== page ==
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The sapwood of bloodwood is clearly demarcated and yellowish in color. The heartwood varies in color from red with a golden luster, to a deep, rich reddish-brown. The grain ranges from straight to slightly interlocked and wavy. It is fine textured and enhanced by a satiny appearance.

Formal Name: Brosimum rubescens

Other Names: Satine, Satinwood, Satine Rouge, Satine Rubane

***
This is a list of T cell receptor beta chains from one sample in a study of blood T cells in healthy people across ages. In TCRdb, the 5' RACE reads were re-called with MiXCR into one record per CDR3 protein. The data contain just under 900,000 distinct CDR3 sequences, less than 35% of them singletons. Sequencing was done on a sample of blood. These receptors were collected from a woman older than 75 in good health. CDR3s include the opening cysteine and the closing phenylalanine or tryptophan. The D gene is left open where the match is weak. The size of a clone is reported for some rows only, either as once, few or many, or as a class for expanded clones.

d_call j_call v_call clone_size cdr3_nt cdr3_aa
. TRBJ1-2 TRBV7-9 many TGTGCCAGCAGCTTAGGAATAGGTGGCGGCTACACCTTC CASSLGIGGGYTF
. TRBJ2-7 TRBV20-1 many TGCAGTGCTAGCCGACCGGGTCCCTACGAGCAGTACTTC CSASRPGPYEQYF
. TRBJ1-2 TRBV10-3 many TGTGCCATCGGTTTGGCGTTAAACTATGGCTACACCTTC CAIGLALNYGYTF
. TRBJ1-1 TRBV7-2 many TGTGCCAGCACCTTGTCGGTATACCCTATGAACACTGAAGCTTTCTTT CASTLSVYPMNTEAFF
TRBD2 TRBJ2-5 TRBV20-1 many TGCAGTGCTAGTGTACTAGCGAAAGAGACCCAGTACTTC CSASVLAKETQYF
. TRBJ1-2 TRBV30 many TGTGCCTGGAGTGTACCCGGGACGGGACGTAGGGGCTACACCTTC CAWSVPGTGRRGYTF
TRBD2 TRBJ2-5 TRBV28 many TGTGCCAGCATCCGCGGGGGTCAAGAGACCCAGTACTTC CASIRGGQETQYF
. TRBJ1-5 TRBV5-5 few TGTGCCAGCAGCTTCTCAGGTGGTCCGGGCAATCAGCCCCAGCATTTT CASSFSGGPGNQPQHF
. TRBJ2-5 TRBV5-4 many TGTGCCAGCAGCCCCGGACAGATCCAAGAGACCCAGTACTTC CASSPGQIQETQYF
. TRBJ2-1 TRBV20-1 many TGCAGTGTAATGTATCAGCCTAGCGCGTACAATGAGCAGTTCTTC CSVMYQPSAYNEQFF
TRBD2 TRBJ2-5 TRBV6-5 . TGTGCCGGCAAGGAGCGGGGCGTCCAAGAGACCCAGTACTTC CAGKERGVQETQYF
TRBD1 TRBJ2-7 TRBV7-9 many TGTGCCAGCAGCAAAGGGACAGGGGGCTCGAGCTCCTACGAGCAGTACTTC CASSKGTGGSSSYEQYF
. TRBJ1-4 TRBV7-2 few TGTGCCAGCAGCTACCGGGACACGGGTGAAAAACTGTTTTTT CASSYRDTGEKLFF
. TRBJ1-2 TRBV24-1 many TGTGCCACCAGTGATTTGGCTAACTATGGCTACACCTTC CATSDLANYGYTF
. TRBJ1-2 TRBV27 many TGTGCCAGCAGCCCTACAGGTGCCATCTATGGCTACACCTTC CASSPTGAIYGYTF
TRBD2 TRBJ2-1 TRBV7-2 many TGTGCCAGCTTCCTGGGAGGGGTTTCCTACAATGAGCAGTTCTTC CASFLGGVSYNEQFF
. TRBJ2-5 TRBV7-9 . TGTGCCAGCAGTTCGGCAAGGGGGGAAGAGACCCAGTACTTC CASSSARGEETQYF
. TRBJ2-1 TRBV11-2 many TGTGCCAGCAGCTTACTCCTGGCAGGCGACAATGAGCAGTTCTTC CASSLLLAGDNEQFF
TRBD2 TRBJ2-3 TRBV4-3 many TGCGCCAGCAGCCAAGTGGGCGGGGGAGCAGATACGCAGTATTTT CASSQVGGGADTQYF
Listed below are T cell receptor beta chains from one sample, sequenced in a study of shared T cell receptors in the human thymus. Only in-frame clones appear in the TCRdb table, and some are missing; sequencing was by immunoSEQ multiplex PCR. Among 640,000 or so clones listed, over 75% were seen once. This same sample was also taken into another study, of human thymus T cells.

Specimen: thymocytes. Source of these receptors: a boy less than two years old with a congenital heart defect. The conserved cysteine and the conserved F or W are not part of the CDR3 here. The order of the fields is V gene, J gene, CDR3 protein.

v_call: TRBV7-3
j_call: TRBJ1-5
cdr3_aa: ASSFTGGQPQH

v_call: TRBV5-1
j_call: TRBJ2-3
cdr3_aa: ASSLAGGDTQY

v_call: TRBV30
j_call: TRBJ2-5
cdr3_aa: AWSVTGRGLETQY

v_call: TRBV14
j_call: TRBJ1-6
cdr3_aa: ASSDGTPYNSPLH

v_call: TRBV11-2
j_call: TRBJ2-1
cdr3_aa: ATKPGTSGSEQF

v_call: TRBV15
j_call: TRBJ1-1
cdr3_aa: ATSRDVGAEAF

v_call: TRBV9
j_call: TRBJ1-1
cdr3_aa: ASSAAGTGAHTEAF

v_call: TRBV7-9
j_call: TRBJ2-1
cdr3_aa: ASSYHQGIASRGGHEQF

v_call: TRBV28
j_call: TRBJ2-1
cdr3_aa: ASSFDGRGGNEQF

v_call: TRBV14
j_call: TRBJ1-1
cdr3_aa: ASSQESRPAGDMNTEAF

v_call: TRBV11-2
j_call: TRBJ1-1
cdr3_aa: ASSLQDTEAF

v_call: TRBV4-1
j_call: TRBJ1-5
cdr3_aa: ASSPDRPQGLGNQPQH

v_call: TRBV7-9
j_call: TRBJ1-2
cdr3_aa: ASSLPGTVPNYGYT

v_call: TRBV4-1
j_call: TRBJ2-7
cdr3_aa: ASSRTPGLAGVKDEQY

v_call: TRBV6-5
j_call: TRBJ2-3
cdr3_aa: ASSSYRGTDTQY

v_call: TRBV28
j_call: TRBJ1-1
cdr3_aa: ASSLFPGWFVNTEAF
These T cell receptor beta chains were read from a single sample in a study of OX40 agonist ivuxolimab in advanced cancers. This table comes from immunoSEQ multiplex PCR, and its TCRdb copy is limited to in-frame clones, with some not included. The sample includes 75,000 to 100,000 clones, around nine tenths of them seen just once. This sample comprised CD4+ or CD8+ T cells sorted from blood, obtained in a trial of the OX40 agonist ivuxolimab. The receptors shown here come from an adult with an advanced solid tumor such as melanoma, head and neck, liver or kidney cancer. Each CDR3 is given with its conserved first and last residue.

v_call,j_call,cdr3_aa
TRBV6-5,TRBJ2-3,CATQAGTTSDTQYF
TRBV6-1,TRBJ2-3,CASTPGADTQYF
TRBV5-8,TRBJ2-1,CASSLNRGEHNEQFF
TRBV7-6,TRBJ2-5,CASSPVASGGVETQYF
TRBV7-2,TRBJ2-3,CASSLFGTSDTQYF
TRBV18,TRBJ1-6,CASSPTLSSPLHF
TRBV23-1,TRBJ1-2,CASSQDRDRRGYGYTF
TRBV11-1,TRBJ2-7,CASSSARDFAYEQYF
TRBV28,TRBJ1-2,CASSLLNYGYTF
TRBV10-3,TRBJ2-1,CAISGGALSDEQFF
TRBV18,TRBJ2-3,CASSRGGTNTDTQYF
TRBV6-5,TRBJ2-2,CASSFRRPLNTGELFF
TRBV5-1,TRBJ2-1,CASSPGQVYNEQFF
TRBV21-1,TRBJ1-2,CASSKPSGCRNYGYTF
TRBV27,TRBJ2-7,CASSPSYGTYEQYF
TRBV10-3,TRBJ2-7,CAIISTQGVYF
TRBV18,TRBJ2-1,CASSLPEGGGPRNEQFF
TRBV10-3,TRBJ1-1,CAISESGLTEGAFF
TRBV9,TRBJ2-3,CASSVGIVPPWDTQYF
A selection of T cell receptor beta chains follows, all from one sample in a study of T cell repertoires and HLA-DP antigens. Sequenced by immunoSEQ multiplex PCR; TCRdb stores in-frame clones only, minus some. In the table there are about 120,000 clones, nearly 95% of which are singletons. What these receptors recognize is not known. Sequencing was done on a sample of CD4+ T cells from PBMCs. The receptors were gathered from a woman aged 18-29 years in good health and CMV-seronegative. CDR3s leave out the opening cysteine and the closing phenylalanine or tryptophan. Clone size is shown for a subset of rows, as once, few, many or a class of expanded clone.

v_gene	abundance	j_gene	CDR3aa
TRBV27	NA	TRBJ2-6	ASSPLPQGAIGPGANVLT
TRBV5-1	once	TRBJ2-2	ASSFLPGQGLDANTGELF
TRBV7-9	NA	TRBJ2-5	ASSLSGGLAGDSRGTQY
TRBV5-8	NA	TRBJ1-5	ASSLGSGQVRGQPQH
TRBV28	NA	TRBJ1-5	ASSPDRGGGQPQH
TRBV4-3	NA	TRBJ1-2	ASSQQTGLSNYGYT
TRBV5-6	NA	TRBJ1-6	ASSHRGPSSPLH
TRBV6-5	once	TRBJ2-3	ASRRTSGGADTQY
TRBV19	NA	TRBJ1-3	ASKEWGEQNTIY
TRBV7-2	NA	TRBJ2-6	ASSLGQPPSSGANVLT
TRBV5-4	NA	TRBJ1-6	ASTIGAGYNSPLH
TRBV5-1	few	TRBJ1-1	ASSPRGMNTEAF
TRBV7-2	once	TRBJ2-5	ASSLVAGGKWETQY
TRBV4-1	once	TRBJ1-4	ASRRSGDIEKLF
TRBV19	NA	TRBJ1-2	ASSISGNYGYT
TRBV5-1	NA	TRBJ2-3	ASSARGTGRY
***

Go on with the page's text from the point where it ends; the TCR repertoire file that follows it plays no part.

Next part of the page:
Bloodwood grows in the Amazon Basin and a wide range of tropical South American areas, including French Guiana, Venezuela, Peru and Brazil. It also grows in areas of Panama.

Working Properties

Bloodwood is a very hard, heavy wood. It works fairly easily with both hand and machine tools. The wood can be difficult to saw and produces a moderate blunting effect on cutting tools. It has good gluing properties, but should be bored before nailing or screwing. Bloodwood produces an extraordinary finish when stained or polished.

Main Uses

Bloodwood is used mainly as decorative veneer in small quantities for marquetry, inlay and for banding in high-end furniture and cabinetry.